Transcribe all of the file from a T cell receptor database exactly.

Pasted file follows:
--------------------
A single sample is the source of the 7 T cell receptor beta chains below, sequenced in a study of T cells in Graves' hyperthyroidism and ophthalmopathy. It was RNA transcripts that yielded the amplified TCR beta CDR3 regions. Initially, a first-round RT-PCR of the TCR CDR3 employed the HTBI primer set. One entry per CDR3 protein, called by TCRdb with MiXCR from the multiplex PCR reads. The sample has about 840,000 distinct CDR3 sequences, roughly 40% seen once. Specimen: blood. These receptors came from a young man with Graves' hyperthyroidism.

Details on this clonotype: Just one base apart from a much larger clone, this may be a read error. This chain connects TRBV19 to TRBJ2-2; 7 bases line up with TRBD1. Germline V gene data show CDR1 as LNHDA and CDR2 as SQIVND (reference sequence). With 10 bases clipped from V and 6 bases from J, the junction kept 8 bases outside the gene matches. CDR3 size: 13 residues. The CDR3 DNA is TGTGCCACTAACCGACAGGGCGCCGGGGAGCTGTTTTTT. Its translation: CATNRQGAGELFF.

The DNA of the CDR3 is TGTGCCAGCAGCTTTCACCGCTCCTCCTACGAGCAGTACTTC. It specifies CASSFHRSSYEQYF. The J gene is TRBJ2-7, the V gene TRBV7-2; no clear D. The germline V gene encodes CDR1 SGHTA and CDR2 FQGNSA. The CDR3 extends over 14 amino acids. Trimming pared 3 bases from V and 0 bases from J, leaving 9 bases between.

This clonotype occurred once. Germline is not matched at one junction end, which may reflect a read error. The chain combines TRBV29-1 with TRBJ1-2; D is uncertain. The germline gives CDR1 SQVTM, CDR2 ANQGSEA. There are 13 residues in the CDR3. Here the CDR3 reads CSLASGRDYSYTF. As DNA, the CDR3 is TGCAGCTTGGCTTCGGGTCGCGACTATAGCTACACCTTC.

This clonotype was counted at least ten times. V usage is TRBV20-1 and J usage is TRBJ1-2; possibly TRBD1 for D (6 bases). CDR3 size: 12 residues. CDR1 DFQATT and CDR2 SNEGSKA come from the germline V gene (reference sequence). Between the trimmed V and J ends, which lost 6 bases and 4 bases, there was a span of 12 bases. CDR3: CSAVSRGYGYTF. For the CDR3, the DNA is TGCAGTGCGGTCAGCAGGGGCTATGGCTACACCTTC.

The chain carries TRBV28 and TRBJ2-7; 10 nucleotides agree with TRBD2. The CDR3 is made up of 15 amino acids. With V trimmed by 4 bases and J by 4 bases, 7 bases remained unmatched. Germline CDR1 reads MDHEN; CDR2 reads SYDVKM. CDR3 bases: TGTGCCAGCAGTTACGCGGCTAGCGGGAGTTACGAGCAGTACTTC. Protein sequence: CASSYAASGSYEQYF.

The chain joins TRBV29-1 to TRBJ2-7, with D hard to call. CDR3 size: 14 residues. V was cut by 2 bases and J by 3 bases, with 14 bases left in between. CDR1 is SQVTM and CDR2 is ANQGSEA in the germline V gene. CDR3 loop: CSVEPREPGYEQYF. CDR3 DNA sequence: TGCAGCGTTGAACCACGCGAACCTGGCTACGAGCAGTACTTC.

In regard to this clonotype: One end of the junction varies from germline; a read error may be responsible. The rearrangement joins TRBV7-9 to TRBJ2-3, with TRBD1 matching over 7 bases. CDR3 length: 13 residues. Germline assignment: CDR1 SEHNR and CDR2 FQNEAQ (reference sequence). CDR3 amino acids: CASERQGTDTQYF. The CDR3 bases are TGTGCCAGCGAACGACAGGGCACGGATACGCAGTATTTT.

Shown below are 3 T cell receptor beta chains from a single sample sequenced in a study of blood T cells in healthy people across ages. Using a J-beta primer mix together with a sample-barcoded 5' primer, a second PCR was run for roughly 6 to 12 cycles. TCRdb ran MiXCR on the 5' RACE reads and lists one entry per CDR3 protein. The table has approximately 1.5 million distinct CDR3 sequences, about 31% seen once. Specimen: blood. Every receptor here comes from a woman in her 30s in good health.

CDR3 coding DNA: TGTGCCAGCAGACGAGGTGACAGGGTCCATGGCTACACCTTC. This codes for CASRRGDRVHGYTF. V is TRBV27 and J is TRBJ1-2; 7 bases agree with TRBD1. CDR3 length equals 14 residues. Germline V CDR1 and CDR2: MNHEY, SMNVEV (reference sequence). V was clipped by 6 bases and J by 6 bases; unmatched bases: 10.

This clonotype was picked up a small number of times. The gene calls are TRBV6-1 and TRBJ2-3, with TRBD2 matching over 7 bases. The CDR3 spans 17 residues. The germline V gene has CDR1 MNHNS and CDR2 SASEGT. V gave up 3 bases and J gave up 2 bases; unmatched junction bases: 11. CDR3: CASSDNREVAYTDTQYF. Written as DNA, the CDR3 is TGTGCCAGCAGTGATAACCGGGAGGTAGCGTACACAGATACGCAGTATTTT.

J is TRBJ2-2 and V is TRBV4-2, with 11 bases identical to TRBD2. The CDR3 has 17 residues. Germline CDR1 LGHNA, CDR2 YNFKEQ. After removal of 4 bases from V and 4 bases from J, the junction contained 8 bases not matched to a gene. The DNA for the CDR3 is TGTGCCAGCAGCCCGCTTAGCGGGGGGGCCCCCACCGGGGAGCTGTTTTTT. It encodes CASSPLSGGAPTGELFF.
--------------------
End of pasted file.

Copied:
A single sample is the source of the 7 T cell receptor beta chains below, sequenced in a study of T cells in Graves' hyperthyroidism and ophthalmopathy. It was RNA transcripts that yielded the amplified TCR beta CDR3 regions. Initially, a first-round RT-PCR of the TCR CDR3 employed the HTBI primer set. One entry per CDR3 protein, called by TCRdb with MiXCR from the multiplex PCR reads. The sample has about 840,000 distinct CDR3 sequences, roughly 40% seen once. Specimen: blood. These receptors came from a young man with Graves' hyperthyroidism.

Details on this clonotype: Just one base apart from a much larger clone, this may be a read error. This chain connects TRBV19 to TRBJ2-2; 7 bases line up with TRBD1. Germline V gene data show CDR1 as LNHDA and CDR2 as SQIVND (reference sequence). With 10 bases clipped from V and 6 bases from J, the junction kept 8 bases outside the gene matches. CDR3 size: 13 residues. The CDR3 DNA is TGTGCCACTAACCGACAGGGCGCCGGGGAGCTGTTTTTT. Its translation: CATNRQGAGELFF.

The DNA of the CDR3 is TGTGCCAGCAGCTTTCACCGCTCCTCCTACGAGCAGTACTTC. It specifies CASSFHRSSYEQYF. The J gene is TRBJ2-7, the V gene TRBV7-2; no clear D. The germline V gene encodes CDR1 SGHTA and CDR2 FQGNSA. The CDR3 extends over 14 amino acids. Trimming pared 3 bases from V and 0 bases from J, leaving 9 bases between.

This clonotype occurred once. Germline is not matched at one junction end, which may reflect a read error. The chain combines TRBV29-1 with TRBJ1-2; D is uncertain. The germline gives CDR1 SQVTM, CDR2 ANQGSEA. There are 13 residues in the CDR3. Here the CDR3 reads CSLASGRDYSYTF. As DNA, the CDR3 is TGCAGCTTGGCTTCGGGTCGCGACTATAGCTACACCTTC.

This clonotype was counted at least ten times. V usage is TRBV20-1 and J usage is TRBJ1-2; possibly TRBD1 for D (6 bases). CDR3 size: 12 residues. CDR1 DFQATT and CDR2 SNEGSKA come from the germline V gene (reference sequence). Between the trimmed V and J ends, which lost 6 bases and 4 bases, there was a span of 12 bases. CDR3: CSAVSRGYGYTF. For the CDR3, the DNA is TGCAGTGCGGTCAGCAGGGGCTATGGCTACACCTTC.

The chain carries TRBV28 and TRBJ2-7; 10 nucleotides agree with TRBD2. The CDR3 is made up of 15 amino acids. With V trimmed by 4 bases and J by 4 bases, 7 bases remained unmatched. Germline CDR1 reads MDHEN; CDR2 reads SYDVKM. CDR3 bases: TGTGCCAGCAGTTACGCGGCTAGCGGGAGTTACGAGCAGTACTTC. Protein sequence: CASSYAASGSYEQYF.

The chain joins TRBV29-1 to TRBJ2-7, with D hard to call. CDR3 size: 14 residues. V was cut by 2 bases and J by 3 bases, with 14 bases left in between. CDR1 is SQVTM and CDR2 is ANQGSEA in the germline V gene. CDR3 loop: CSVEPREPGYEQYF. CDR3 DNA sequence: TGCAGCGTTGAACCACGCGAACCTGGCTACGAGCAGTACTTC.

In regard to this clonotype: One end of the junction varies from germline; a read error may be responsible. The rearrangement joins TRBV7-9 to TRBJ2-3, with TRBD1 matching over 7 bases. CDR3 length: 13 residues. Germline assignment: CDR1 SEHNR and CDR2 FQNEAQ (reference sequence). CDR3 amino acids: CASERQGTDTQYF. The CDR3 bases are TGTGCCAGCGAACGACAGGGCACGGATACGCAGTATTTT.

Shown below are 3 T cell receptor beta chains from a single sample sequenced in a study of blood T cells in healthy people across ages. Using a J-beta primer mix together with a sample-barcoded 5' primer, a second PCR was run for roughly 6 to 12 cycles. TCRdb ran MiXCR on the 5' RACE reads and lists one entry per CDR3 protein. The table has approximately 1.5 million distinct CDR3 sequences, about 31% seen once. Specimen: blood. Every receptor here comes from a woman in her 30s in good health.

CDR3 coding DNA: TGTGCCAGCAGACGAGGTGACAGGGTCCATGGCTACACCTTC. This codes for CASRRGDRVHGYTF. V is TRBV27 and J is TRBJ1-2; 7 bases agree with TRBD1. CDR3 length equals 14 residues. Germline V CDR1 and CDR2: MNHEY, SMNVEV (reference sequence). V was clipped by 6 bases and J by 6 bases; unmatched bases: 10.

This clonotype was picked up a small number of times. The gene calls are TRBV6-1 and TRBJ2-3, with TRBD2 matching over 7 bases. The CDR3 spans 17 residues. The germline V gene has CDR1 MNHNS and CDR2 SASEGT. V gave up 3 bases and J gave up 2 bases; unmatched junction bases: 11. CDR3: CASSDNREVAYTDTQYF. Written as DNA, the CDR3 is TGTGCCAGCAGTGATAACCGGGAGGTAGCGTACACAGATACGCAGTATTTT.

J is TRBJ2-2 and V is TRBV4-2, with 11 bases identical to TRBD2. The CDR3 has 17 residues. Germline CDR1 LGHNA, CDR2 YNFKEQ. After removal of 4 bases from V and 4 bases from J, the junction contained 8 bases not matched to a gene. The DNA for the CDR3 is TGTGCCAGCAGCCCGCTTAGCGGGGGGGCCCCCACCGGGGAGCTGTTTTTT. It encodes CASSPLSGGAPTGELFF.